The woodie units easily passed their rally tests and then my opponent sprung the trap I knew was coming. Both units of waywatchers popped out of the trees behind my lines, and the warhawk riders flew to the flanks of the woodie battle line. I realized that while the mass of my units (especially the expensive ones) were huddle in my centre, there was no more wood elf centre to be spoken of! It was going to be an awkward turn, at the least, of trying to turn around and make contact with the elusive treehuggers.

The waywatchers on my left flank took aim at the unit of knights who had already lost two of their members to the late and toasty highborn's machine gun, and it was then that I realized his death had not been in vain, and that like my opponent, I had made a crucial mistake with one of my characters! With less than 5 rank and file in the unit of knights my sorceror would have to take a proportionate number of shots, and so he did...8 hits against the four remaining knights managed to KB two of them, and the 1 hit on my sorceror rolled a 6 to wound too. Damnit!

My left flank horsemen did not weather the storm of arrows, quite the opposite actually...8 saving throws and zero 6s later, I was placing my horsemen in the deadzone with their beloved sorceror. Naturally, the pooches panicked and never rallied;. On my right flank, the waywatcher noble unleashed the hail of doom arrow against my ogres (not sure why he didn't tackle my horsemen bunkering my slaaneshi sorceror) and killed one and a half. The rest of the unit popped some marauder horsemen. The warhawk rider units blasted the warhounds screening my other unit of knights, and this pleased me...now I could managed a charge against the treekin!

07-08-2009, 22:40

Both units of knights (well, the unit reduced to two was more a dynamic duo than a unit...) slammed into the treekin, one from the front and one from the flank. My Drogres charged the glade guard, while my last remaining unit of pooches turned to face the waywatchers on my left flank while my ogres did likewise. My banged up unit of marauder horsemen who were now a terrible bunker for my slaaneshi sorceror turned to face the waywatchers on my right flank, while my disc-rider flew up beside them to give some support.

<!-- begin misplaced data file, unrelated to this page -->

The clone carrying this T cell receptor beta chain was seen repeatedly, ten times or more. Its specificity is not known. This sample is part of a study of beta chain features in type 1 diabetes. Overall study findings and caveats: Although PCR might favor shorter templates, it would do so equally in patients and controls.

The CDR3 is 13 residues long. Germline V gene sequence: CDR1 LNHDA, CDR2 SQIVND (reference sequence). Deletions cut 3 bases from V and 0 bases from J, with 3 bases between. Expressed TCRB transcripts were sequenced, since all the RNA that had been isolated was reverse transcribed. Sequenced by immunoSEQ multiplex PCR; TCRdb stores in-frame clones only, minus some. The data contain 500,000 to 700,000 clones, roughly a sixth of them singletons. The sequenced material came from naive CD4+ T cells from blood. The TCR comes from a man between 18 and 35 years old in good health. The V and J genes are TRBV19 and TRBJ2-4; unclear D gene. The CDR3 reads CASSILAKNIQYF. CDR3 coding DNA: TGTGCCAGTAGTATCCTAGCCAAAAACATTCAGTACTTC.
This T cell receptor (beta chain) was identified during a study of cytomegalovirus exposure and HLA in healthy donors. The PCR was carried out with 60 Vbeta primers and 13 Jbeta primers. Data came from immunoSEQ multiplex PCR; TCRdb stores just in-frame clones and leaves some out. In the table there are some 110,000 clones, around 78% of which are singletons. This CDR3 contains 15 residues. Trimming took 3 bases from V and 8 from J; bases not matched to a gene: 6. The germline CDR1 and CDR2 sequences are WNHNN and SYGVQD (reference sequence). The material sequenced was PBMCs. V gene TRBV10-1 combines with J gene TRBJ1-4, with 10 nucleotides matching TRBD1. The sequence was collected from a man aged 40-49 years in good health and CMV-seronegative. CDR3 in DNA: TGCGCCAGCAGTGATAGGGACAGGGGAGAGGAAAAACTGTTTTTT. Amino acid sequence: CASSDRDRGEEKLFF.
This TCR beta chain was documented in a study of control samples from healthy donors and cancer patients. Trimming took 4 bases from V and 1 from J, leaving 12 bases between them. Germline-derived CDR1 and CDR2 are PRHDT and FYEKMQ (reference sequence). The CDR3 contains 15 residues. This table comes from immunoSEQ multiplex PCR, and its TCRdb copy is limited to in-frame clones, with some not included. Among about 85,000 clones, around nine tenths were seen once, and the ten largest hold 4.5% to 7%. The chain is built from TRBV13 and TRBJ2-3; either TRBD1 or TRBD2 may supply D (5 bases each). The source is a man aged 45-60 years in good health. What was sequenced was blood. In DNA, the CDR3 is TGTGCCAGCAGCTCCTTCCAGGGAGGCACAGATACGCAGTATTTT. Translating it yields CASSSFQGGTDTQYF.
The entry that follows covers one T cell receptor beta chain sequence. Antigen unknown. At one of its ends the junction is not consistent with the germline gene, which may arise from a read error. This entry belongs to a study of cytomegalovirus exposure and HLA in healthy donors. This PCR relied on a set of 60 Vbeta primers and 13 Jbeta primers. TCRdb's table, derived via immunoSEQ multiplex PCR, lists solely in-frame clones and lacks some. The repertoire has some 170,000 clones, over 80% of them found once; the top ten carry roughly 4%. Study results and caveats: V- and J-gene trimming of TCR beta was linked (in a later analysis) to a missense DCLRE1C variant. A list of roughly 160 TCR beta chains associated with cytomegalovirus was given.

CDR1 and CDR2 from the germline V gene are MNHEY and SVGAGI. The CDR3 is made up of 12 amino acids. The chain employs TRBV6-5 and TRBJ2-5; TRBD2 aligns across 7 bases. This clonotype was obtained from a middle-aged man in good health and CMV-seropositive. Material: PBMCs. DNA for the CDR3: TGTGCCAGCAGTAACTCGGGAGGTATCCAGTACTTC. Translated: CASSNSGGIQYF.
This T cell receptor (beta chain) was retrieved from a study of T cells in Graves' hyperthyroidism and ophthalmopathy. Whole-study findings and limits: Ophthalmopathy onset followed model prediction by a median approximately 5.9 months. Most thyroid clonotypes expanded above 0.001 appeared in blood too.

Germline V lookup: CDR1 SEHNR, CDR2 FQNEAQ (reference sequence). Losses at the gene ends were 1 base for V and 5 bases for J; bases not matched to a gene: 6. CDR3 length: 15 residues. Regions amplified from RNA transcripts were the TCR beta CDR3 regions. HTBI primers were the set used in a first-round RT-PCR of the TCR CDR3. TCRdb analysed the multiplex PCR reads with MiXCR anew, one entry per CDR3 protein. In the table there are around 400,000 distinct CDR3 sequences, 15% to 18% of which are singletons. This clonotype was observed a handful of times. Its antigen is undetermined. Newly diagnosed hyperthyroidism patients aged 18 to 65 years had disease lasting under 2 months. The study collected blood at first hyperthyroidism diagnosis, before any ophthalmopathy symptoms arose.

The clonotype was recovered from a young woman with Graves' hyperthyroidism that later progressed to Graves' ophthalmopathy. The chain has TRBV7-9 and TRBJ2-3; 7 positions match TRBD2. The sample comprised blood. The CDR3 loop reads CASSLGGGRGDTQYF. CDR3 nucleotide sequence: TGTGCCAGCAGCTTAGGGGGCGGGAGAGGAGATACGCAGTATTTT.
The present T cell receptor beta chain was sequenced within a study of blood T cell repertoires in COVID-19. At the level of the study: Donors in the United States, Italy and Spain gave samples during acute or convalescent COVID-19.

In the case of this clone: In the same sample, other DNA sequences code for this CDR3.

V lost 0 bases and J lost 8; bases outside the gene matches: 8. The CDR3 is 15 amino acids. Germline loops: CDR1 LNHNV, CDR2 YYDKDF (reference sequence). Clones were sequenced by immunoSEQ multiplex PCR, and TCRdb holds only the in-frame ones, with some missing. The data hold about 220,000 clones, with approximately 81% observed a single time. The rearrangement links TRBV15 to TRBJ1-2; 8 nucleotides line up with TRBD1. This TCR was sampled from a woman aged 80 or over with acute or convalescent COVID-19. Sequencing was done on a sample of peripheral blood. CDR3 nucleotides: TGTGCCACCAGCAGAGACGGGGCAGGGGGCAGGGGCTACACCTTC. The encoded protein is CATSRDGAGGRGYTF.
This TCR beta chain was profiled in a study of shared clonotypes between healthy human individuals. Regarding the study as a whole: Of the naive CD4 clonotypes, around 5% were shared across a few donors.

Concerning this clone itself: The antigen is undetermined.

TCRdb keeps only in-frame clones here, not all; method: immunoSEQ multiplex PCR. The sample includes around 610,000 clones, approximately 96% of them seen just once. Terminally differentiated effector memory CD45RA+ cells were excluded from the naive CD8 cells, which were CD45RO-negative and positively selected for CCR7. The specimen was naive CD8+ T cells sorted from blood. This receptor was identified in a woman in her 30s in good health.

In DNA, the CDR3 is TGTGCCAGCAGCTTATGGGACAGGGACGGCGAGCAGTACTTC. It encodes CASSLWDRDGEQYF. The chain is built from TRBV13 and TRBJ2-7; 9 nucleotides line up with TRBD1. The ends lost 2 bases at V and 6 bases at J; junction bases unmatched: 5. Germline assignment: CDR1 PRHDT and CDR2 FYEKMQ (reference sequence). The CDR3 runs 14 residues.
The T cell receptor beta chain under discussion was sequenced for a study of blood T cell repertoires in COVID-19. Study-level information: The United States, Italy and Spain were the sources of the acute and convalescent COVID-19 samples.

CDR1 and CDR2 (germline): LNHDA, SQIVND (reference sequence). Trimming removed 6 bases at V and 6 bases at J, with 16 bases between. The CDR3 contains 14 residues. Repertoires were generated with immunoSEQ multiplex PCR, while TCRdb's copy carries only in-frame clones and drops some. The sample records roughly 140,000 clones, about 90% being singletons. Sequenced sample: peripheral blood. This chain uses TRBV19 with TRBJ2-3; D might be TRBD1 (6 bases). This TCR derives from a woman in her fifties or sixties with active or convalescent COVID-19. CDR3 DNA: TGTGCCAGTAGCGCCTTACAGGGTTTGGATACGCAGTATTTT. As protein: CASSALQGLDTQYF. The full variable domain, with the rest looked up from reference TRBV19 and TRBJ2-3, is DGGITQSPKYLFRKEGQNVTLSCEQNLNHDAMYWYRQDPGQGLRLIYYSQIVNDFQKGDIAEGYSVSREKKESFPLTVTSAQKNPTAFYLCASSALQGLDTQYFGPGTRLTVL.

Magic was all aimed at the waywatchers, only whittling down less than a handful despite the fact that I still retained 7PD plus a bound spell!

In combat my knights totally botched their attacks, only causing one wound. The treekin failed to do anything spectacular either, so the combination of my outnumber, flank, and banner bonus managed to break them and send the knights in hot pursuit (one unit overran off the table, the duo remained a few inches away). The Drogres shredded some glade guard (and, disgustingly, recieved a wound for their troubles!) but still broke the dirty gits, failed to restrain themselves (no doubt because one of those tree rats went for a low blow), and pursued off the table.

With the battle now swinging in my favor but with most of my opponents' points still locked up in his seemingly unkillable waywatchers, the woodie player was ready to take some bigger risks. The warhawk riders flew close to my deployment zone, one unit daringly flying right in front of my ogres! I didn't get too excited, of course, as I was almost certain that this much firepower would managed to overwhelm my hitherto useless unit of obese degenerates.